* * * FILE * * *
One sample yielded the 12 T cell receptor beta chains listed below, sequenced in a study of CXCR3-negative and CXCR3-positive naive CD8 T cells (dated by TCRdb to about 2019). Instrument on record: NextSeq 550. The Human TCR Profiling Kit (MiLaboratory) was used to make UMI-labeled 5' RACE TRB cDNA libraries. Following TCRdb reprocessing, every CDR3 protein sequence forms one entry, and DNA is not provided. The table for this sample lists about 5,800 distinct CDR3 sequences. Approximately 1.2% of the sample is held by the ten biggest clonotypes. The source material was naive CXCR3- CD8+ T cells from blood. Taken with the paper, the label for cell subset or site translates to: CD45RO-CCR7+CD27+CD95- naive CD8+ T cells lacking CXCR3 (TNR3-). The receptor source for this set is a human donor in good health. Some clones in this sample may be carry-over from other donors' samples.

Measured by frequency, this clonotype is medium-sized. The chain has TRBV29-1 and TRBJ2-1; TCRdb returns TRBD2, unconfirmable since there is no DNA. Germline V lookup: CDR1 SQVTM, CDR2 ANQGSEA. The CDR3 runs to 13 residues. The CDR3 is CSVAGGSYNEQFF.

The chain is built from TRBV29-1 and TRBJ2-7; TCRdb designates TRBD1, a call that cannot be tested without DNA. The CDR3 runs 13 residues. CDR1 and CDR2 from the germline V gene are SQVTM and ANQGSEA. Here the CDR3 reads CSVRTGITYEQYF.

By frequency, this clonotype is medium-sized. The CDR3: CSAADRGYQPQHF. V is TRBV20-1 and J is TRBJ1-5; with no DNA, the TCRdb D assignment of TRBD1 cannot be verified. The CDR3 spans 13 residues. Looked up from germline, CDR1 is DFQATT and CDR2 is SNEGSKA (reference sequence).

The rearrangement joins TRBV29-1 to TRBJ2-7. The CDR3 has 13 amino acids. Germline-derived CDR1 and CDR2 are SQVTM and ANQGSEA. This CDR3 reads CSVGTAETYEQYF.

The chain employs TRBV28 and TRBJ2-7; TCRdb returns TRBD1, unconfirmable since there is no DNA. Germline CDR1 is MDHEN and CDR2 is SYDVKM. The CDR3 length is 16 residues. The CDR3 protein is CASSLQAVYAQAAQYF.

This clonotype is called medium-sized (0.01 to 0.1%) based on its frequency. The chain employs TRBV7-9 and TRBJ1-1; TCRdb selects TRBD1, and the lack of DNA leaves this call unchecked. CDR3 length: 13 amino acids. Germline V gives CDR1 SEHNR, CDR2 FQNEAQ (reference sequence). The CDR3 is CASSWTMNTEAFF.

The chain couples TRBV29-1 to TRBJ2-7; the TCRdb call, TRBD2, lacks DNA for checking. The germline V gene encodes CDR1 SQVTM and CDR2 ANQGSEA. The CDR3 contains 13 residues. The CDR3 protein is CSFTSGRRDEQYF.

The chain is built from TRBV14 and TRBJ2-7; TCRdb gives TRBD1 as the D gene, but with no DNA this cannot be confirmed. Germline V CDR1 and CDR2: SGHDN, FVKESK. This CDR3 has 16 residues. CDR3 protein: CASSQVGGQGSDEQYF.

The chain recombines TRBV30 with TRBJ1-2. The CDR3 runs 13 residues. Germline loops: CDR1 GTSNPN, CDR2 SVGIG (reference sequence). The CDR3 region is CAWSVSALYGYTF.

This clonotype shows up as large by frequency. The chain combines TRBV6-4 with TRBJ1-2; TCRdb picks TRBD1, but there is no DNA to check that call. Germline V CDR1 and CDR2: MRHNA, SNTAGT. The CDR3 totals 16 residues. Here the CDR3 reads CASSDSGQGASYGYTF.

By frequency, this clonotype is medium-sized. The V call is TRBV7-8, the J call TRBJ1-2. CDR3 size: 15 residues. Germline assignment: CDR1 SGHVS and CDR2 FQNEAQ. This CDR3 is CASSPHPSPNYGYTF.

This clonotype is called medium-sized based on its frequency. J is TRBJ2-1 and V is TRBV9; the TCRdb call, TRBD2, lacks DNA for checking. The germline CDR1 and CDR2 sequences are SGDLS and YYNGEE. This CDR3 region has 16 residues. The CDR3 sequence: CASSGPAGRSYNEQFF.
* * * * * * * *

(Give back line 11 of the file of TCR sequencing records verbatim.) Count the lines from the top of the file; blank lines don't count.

This clonotype shows up as large by frequency. The chain combines TRBV6-4 with TRBJ1-2; TCRdb picks TRBD1, but there is no DNA to check that call. Germline V CDR1 and CDR2: MRHNA, SNTAGT. The CDR3 totals 16 residues. Here the CDR3 reads CASSDSGQGASYGYTF.